Clark eighth worst in child support collection

State officials are challenging county child support agencies to improve their collection rates, setting ambitious goals in hopes of improving children’s lives and keeping Ohio competitive in seeking financial incentives from the federal government.

All 88 counties are being pushed to increase the amount of money they collect by more than 10 percent by mid-2015. The state’s average child support collection rate is 67.3 percent, but the counties vary widely, from a high of 83.7 percent in Geauga County east of Cleveland to 59 percent in Appalachian Meigs County.

Clark County officials collected just 62 percent in fiscal 2012, making it eighth-worst of the 88 Ohio counties, according to state data provided to the Springfield News-Sun.

Clark County’s collections have scarcely budged in a decade, remaining in the 61-62 percent range before and since the start of the Great Recession. While the caseloads and percentage collected for fiscal 2002 to 2012 are virtually the same, the amount collected dipped from $28.8 million in fiscal 2002 to $24.2 million in fiscal 2012.

Meanwhile, Champaign County’s rate has been consistently high, remaining at more than 74 percent in fiscal 2002 and 2012. Champaign County’s rate of 74.6 percent was 20th-best in fiscal 2012, the last year for which statistics are available. Madison County’s rate also was little changed, at 72.6 percent in fiscal 2012 and 73.6 percent in fiscal 2002.

Miami (65.97) and Montgomery (65.45) counties came in just under the state average in fiscal 2012. Both of these counties experienced a drop of 5 percentage points since 2002.

Last year, the state launched an initiative to increase dollar collections to keep Ohio competitive in receiving performance-based incentives from the U.S. Department of Health and Human Services. Ohio, the seventh largest state, is sixth in child support caseload and fourth in collections, said Jeff Aldridge, deputy director for the Ohio Department of Job and Family Services.

The national average for collections is 61 percent, and the feds consider 80 percent an ideal figure.

“We’re just trying to maintain our competitive edge,” said Aldridge, noting Ohio typically gets around $28 million in federal incentives through a complex formula, with 90 percent going to county agencies.

There are many factors that lead to the disparities between counties, Aldridge said.

“I think the biggest thing is the (local) economy and job opportunities,” he said. “Also, the smaller counties have much more managable caseloads.”

Other factors include out-of-wedlock birth rates, collection techniques and local courts’ aggressiveness in setting child support obligations that may be beyond noncustodial parents’ abilities to pay in tough economic times, he said.

State data show 64 of Ohio’s 88 counties had fiscal 2012 collection rates exceeding the state average of 66 percent. Smaller counties generally have the highest collection rates: The best collection rate for one of Ohio’s largest urban areas is Canton’s Stark County, No. 38 with 70.89 percent. Mahoning County, home of Youngstown, historically has had a solid collection rate at about 70 percent, Aldridge noted. But Cuyahoga and Hamilton counties were just above Meigs at the bottom of the list, with rates of 59.65 and 60.66, respectively.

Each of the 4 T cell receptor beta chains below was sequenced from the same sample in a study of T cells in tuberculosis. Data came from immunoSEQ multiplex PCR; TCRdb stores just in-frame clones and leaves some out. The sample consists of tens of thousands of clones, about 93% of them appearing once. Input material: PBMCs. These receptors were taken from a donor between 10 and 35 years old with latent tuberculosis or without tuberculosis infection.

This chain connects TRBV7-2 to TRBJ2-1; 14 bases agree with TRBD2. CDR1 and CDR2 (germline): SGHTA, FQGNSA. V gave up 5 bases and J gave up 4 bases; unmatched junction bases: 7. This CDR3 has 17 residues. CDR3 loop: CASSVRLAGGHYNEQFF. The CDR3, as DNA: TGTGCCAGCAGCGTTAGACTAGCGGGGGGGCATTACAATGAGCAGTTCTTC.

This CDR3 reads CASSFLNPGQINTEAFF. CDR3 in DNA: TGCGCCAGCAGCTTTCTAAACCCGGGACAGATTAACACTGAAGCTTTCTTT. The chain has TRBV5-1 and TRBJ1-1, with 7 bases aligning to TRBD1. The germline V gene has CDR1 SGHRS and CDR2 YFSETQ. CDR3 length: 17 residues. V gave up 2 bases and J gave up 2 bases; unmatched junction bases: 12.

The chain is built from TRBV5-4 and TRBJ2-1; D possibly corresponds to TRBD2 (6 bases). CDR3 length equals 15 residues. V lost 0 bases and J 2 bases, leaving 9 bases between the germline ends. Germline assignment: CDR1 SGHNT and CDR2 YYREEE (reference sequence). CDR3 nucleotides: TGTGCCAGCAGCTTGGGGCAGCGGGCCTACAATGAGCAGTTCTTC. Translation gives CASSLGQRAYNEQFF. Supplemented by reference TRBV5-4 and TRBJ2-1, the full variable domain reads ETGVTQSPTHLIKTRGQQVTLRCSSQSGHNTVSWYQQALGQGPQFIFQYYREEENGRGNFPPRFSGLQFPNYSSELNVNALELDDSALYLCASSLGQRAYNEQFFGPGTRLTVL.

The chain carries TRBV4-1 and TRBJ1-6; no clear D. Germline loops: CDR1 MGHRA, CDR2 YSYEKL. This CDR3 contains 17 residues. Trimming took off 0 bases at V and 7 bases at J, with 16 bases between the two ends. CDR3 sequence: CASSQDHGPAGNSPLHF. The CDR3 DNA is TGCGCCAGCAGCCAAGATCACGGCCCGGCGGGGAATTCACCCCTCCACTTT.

Collection efforts are made more difficult by staff cuts, Aldridge said.

“We’ve lost about 25 percent of our staff on the local level, mostly in the last five years.”

Nichol Smith, attorney for Clark County Child Support Services, attributed the county’s relatively low collection rate to several factors, including the local economy and a high rate of paternity establishment.

“We tend to open more cases sooner,” also leading to a higher percentage of cases for which collection is difficult, she said.

Smith said Clark County is doing a better job of setting support payments that aren’t inflated and allow parents to meet their obligations and provide meaningful support.

“The theory in child support was, set your support as high as possible. That theory didn’t hold water,” she said.

The county also is working to connect parents to job opportunities.

“We want to help people get in positions to meet their obligations,” Smith said.

Patricia Current, administrator of the Champaign County Child Support Enforcement Agency, said her county also is continually reviewing and adjusting parents’ suppport levels to “right-size” them so parents can afford to pay them.

Current believes county income demographics are the biggest factor in determining collections.

“I don’t know if we’re any more ‘special’ than other counties,” she said of Champaign’s solid collection rate. “It depends on how many factories have closed and what’s the avilability of jobs.”

She said the statewide initiative has been useful because county officials are doing a better job of sharing best practices.

Since the project started last year, the state collection average has increased from 66.5 percent to the current 67.3, Aldridge noted. He said he understands the difficulty in collecting support, but even higher-performing counties should always be striving to improve their rates.

“Seventy-four percent is pretty good when the feds set the threshold at 80 percent, but that’s still 26 percent that’s not getting to families in the community,” he said.

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